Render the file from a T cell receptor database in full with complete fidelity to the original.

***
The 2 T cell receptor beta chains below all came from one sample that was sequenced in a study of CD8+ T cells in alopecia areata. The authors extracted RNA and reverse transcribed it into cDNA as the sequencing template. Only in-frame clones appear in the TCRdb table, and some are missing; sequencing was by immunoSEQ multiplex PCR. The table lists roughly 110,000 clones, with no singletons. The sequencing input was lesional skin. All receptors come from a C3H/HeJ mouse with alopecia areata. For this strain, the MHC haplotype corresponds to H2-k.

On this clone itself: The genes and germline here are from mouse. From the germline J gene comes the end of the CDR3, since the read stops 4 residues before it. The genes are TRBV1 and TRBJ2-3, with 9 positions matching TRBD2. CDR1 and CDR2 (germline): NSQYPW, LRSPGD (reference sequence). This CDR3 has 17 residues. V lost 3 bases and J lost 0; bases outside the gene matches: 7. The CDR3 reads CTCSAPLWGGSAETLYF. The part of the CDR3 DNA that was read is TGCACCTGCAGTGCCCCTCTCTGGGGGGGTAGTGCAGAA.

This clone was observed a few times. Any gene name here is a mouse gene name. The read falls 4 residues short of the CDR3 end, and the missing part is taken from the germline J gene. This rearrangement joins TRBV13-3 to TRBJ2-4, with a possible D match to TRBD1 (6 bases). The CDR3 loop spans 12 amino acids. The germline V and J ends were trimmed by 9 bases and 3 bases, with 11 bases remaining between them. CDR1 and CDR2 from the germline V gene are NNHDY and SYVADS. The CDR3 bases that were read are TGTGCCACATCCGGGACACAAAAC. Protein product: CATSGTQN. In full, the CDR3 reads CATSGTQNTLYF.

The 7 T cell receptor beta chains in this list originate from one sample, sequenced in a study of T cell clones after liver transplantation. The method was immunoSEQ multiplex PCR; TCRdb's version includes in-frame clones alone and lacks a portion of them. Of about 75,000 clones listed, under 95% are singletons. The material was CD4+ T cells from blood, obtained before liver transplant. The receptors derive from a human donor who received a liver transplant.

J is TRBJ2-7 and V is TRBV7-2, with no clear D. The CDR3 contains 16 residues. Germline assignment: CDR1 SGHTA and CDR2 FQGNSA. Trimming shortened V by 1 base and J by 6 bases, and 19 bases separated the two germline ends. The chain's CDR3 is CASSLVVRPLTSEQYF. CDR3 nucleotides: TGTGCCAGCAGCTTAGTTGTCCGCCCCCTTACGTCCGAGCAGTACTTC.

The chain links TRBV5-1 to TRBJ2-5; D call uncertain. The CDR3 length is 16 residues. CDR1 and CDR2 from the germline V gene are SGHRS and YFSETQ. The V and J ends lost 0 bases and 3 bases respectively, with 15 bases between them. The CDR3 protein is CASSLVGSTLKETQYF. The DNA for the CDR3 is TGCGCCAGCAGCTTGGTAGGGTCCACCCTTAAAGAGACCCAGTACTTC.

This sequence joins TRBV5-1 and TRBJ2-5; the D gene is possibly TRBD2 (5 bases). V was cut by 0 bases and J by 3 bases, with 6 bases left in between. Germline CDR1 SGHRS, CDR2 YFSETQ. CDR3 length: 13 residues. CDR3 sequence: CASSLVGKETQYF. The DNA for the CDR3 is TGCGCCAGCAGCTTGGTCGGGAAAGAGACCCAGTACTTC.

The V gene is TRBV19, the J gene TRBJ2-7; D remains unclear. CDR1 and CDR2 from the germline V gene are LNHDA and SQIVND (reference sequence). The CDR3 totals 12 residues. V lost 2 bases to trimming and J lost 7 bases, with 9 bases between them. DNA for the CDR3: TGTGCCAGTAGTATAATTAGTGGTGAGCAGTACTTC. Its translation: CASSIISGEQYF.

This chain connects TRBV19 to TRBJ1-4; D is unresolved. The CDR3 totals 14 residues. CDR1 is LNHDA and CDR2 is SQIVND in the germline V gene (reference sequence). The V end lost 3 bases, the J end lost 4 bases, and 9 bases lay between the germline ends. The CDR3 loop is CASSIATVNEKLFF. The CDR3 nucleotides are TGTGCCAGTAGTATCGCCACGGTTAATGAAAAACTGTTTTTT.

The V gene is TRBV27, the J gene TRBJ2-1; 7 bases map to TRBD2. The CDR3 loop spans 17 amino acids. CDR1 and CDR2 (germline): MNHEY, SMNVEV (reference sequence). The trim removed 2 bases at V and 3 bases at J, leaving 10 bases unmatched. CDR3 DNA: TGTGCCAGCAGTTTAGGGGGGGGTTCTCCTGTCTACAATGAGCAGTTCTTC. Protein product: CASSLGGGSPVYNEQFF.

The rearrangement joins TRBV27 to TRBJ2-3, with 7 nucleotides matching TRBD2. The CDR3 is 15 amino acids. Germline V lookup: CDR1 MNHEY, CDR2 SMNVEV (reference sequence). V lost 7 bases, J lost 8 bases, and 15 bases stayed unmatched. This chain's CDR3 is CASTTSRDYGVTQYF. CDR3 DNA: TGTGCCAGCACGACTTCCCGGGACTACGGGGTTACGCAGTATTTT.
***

The 2 T cell receptor beta chains below all came from one sample that was sequenced in a study of CD8+ T cells in alopecia areata. The authors extracted RNA and reverse transcribed it into cDNA as the sequencing template. Only in-frame clones appear in the TCRdb table, and some are missing; sequencing was by immunoSEQ multiplex PCR. The table lists roughly 110,000 clones, with no singletons. The sequencing input was lesional skin. All receptors come from a C3H/HeJ mouse with alopecia areata. For this strain, the MHC haplotype corresponds to H2-k.

On this clone itself: The genes and germline here are from mouse. From the germline J gene comes the end of the CDR3, since the read stops 4 residues before it. The genes are TRBV1 and TRBJ2-3, with 9 positions matching TRBD2. CDR1 and CDR2 (germline): NSQYPW, LRSPGD (reference sequence). This CDR3 has 17 residues. V lost 3 bases and J lost 0; bases outside the gene matches: 7. The CDR3 reads CTCSAPLWGGSAETLYF. The part of the CDR3 DNA that was read is TGCACCTGCAGTGCCCCTCTCTGGGGGGGTAGTGCAGAA.

This clone was observed a few times. Any gene name here is a mouse gene name. The read falls 4 residues short of the CDR3 end, and the missing part is taken from the germline J gene. This rearrangement joins TRBV13-3 to TRBJ2-4, with a possible D match to TRBD1 (6 bases). The CDR3 loop spans 12 amino acids. The germline V and J ends were trimmed by 9 bases and 3 bases, with 11 bases remaining between them. CDR1 and CDR2 from the germline V gene are NNHDY and SYVADS. The CDR3 bases that were read are TGTGCCACATCCGGGACACAAAAC. Protein product: CATSGTQN. In full, the CDR3 reads CATSGTQNTLYF.

The 7 T cell receptor beta chains in this list originate from one sample, sequenced in a study of T cell clones after liver transplantation. The method was immunoSEQ multiplex PCR; TCRdb's version includes in-frame clones alone and lacks a portion of them. Of about 75,000 clones listed, under 95% are singletons. The material was CD4+ T cells from blood, obtained before liver transplant. The receptors derive from a human donor who received a liver transplant.

J is TRBJ2-7 and V is TRBV7-2, with no clear D. The CDR3 contains 16 residues. Germline assignment: CDR1 SGHTA and CDR2 FQGNSA. Trimming shortened V by 1 base and J by 6 bases, and 19 bases separated the two germline ends. The chain's CDR3 is CASSLVVRPLTSEQYF. CDR3 nucleotides: TGTGCCAGCAGCTTAGTTGTCCGCCCCCTTACGTCCGAGCAGTACTTC.

The chain links TRBV5-1 to TRBJ2-5; D call uncertain. The CDR3 length is 16 residues. CDR1 and CDR2 from the germline V gene are SGHRS and YFSETQ. The V and J ends lost 0 bases and 3 bases respectively, with 15 bases between them. The CDR3 protein is CASSLVGSTLKETQYF. The DNA for the CDR3 is TGCGCCAGCAGCTTGGTAGGGTCCACCCTTAAAGAGACCCAGTACTTC.

This sequence joins TRBV5-1 and TRBJ2-5; the D gene is possibly TRBD2 (5 bases). V was cut by 0 bases and J by 3 bases, with 6 bases left in between. Germline CDR1 SGHRS, CDR2 YFSETQ. CDR3 length: 13 residues. CDR3 sequence: CASSLVGKETQYF. The DNA for the CDR3 is TGCGCCAGCAGCTTGGTCGGGAAAGAGACCCAGTACTTC.

The V gene is TRBV19, the J gene TRBJ2-7; D remains unclear. CDR1 and CDR2 from the germline V gene are LNHDA and SQIVND (reference sequence). The CDR3 totals 12 residues. V lost 2 bases to trimming and J lost 7 bases, with 9 bases between them. DNA for the CDR3: TGTGCCAGTAGTATAATTAGTGGTGAGCAGTACTTC. Its translation: CASSIISGEQYF.

This chain connects TRBV19 to TRBJ1-4; D is unresolved. The CDR3 totals 14 residues. CDR1 is LNHDA and CDR2 is SQIVND in the germline V gene (reference sequence). The V end lost 3 bases, the J end lost 4 bases, and 9 bases lay between the germline ends. The CDR3 loop is CASSIATVNEKLFF. The CDR3 nucleotides are TGTGCCAGTAGTATCGCCACGGTTAATGAAAAACTGTTTTTT.

The V gene is TRBV27, the J gene TRBJ2-1; 7 bases map to TRBD2. The CDR3 loop spans 17 amino acids. CDR1 and CDR2 (germline): MNHEY, SMNVEV (reference sequence). The trim removed 2 bases at V and 3 bases at J, leaving 10 bases unmatched. CDR3 DNA: TGTGCCAGCAGTTTAGGGGGGGGTTCTCCTGTCTACAATGAGCAGTTCTTC. Protein product: CASSLGGGSPVYNEQFF.

The rearrangement joins TRBV27 to TRBJ2-3, with 7 nucleotides matching TRBD2. The CDR3 is 15 amino acids. Germline V lookup: CDR1 MNHEY, CDR2 SMNVEV (reference sequence). V lost 7 bases, J lost 8 bases, and 15 bases stayed unmatched. This chain's CDR3 is CASTTSRDYGVTQYF. CDR3 DNA: TGTGCCAGCACGACTTCCCGGGACTACGGGGTTACGCAGTATTTT.